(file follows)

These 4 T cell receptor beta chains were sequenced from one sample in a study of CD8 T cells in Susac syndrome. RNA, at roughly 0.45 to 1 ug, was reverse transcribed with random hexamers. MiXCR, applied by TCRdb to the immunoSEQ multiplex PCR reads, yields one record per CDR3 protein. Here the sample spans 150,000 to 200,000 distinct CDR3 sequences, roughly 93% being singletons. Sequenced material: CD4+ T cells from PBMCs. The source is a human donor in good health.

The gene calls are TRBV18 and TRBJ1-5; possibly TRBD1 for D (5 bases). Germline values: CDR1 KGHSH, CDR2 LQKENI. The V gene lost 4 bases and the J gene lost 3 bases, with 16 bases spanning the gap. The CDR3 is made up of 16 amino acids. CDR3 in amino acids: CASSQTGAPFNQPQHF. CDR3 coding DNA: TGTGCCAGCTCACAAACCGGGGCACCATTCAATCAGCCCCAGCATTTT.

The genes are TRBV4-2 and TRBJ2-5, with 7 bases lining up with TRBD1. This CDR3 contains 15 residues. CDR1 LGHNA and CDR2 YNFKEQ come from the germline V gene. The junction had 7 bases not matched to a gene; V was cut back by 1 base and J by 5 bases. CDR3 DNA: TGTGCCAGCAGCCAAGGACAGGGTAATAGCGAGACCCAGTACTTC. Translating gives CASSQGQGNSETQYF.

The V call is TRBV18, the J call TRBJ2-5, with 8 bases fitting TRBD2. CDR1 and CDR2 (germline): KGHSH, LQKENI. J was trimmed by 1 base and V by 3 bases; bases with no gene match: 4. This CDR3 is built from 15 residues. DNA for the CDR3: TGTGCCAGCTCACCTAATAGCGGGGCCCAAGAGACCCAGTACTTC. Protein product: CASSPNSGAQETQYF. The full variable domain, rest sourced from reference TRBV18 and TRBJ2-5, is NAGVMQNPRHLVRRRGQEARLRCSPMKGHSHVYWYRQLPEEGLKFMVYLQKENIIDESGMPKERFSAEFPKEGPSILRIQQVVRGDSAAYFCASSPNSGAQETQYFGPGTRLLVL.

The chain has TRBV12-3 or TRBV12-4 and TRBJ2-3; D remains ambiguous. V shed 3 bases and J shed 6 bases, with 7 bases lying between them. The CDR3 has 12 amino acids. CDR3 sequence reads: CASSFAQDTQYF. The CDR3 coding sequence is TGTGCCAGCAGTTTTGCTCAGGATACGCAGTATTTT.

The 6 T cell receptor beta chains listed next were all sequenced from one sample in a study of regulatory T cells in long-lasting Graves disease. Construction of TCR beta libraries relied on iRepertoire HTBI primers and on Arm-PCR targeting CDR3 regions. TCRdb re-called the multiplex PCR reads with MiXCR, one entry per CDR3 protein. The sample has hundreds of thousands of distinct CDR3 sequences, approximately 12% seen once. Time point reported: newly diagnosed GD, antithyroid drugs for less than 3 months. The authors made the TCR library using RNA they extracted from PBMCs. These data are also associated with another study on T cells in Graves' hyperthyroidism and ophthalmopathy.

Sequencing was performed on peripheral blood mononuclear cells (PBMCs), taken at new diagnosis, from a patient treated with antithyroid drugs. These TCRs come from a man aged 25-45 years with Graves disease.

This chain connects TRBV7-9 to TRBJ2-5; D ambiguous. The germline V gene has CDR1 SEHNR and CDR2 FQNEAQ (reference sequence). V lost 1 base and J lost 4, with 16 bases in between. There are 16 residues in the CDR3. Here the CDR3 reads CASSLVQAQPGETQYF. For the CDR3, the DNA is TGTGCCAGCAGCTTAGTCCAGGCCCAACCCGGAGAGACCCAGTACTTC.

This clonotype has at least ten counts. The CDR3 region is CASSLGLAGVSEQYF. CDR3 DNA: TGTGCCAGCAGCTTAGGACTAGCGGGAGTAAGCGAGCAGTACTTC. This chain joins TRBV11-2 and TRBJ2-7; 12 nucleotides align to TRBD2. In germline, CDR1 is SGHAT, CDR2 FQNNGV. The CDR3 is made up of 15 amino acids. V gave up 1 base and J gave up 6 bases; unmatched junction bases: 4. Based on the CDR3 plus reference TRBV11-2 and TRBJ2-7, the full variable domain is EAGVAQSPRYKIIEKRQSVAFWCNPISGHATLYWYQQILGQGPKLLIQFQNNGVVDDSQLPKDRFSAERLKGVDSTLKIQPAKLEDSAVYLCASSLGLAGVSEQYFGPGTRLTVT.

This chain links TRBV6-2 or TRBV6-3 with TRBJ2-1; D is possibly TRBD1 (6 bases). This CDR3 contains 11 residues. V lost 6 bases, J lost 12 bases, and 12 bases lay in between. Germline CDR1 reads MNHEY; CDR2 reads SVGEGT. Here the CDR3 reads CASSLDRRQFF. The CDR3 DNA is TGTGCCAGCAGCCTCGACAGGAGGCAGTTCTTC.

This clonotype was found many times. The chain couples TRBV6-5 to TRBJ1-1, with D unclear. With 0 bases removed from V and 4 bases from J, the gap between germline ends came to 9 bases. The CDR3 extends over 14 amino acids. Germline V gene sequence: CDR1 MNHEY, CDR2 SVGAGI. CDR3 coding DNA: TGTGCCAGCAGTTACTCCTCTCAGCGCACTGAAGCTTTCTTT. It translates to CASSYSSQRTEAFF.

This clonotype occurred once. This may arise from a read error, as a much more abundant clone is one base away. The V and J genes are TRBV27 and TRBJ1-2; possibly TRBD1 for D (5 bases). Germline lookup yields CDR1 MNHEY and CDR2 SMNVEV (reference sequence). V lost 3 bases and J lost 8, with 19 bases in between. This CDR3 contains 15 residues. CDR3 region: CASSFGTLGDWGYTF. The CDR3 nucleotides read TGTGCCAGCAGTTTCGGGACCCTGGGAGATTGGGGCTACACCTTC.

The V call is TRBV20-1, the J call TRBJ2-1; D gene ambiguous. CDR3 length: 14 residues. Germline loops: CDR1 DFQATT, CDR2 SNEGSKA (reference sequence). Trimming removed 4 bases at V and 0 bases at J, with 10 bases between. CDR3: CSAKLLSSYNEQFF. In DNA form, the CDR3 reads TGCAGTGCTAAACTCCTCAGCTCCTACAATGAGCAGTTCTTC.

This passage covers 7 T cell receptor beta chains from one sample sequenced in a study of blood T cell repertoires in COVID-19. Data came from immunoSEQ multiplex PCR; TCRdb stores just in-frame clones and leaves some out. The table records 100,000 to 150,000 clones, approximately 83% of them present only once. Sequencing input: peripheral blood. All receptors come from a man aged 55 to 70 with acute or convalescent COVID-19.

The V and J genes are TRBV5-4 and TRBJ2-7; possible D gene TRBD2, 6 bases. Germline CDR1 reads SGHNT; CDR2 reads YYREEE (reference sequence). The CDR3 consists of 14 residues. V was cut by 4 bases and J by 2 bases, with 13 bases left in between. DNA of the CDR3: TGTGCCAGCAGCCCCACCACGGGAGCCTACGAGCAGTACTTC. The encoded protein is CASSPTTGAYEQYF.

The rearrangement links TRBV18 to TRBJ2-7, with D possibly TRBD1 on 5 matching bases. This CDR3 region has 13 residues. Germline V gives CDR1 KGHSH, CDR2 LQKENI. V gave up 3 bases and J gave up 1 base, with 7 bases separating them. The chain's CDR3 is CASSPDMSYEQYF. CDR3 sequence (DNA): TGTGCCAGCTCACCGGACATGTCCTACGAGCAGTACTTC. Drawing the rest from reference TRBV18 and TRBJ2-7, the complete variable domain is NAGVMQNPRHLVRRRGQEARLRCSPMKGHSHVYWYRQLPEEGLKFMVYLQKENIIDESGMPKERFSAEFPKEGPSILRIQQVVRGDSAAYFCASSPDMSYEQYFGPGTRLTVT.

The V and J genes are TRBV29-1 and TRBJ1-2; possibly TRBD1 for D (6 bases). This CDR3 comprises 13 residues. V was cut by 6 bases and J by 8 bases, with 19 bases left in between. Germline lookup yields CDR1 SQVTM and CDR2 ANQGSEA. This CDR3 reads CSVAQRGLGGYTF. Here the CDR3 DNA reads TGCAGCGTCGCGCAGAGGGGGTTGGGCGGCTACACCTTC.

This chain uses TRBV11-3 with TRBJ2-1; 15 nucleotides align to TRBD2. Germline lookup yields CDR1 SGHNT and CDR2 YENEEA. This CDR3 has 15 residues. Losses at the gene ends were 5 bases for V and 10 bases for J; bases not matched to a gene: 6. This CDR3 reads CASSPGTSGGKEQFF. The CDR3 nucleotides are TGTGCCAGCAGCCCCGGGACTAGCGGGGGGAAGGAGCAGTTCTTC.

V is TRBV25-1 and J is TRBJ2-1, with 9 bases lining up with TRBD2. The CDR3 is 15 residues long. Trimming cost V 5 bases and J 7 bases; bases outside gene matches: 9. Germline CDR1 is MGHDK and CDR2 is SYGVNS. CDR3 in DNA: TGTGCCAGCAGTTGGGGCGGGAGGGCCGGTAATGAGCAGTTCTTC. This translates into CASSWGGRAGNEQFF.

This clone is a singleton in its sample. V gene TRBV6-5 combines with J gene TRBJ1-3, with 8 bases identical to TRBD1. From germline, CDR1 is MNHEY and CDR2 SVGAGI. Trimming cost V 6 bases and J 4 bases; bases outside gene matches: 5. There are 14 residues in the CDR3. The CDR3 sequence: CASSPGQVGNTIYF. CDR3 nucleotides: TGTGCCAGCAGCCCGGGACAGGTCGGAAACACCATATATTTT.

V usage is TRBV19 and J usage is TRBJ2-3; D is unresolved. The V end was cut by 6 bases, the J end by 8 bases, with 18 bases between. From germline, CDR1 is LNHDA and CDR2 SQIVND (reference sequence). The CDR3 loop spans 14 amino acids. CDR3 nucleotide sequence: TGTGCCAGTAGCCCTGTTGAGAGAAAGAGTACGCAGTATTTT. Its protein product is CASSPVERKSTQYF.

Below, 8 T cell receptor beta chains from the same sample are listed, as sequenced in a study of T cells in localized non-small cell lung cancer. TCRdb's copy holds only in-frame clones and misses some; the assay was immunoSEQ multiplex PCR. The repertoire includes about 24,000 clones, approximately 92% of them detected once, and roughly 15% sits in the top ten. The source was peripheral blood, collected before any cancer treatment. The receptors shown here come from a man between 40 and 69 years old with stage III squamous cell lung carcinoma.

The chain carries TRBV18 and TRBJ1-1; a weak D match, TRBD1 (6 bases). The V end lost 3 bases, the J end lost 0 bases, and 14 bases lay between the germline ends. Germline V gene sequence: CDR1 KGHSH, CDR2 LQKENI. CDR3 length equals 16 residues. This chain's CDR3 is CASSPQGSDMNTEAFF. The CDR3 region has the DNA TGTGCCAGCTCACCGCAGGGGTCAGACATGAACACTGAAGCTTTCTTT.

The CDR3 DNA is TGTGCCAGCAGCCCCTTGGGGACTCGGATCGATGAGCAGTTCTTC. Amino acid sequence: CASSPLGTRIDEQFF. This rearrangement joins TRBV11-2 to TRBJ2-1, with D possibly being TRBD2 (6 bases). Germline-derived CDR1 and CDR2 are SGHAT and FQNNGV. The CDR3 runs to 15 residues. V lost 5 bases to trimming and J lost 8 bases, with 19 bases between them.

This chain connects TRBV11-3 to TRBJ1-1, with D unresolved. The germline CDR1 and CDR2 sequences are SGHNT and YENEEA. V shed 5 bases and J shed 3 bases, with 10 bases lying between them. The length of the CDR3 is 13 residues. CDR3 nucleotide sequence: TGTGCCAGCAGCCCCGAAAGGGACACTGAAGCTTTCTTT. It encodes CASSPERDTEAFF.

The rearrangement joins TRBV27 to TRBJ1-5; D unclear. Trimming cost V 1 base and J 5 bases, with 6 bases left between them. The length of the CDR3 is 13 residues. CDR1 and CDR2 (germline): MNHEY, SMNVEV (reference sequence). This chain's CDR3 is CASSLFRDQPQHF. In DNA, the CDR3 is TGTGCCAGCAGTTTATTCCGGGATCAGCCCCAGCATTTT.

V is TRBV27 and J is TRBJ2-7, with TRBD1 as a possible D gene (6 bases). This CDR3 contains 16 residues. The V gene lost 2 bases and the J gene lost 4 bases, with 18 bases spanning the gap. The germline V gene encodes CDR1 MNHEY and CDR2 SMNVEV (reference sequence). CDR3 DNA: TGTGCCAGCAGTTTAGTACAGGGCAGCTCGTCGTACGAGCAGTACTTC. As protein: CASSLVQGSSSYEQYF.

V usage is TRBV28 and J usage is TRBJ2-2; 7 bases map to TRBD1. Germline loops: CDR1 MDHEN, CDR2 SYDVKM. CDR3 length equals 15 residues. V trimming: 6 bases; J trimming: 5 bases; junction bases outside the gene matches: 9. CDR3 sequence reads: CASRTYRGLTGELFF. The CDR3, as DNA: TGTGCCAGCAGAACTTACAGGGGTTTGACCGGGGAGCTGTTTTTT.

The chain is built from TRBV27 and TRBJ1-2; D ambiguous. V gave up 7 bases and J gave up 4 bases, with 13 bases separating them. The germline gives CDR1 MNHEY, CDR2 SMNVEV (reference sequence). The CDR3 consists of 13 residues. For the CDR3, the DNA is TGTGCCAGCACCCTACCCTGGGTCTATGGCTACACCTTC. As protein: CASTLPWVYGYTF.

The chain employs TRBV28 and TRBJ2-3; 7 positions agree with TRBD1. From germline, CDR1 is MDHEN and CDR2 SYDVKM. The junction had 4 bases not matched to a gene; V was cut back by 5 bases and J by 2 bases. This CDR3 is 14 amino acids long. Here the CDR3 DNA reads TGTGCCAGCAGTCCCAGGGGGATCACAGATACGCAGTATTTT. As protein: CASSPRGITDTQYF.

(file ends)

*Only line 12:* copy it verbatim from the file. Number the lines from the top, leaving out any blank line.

This clonotype occurred once. This may arise from a read error, as a much more abundant clone is one base away. The V and J genes are TRBV27 and TRBJ1-2; possibly TRBD1 for D (5 bases). Germline lookup yields CDR1 MNHEY and CDR2 SMNVEV (reference sequence). V lost 3 bases and J lost 8, with 19 bases in between. This CDR3 contains 15 residues. CDR3 region: CASSFGTLGDWGYTF. The CDR3 nucleotides read TGTGCCAGCAGTTTCGGGACCCTGGGAGATTGGGGCTACACCTTC.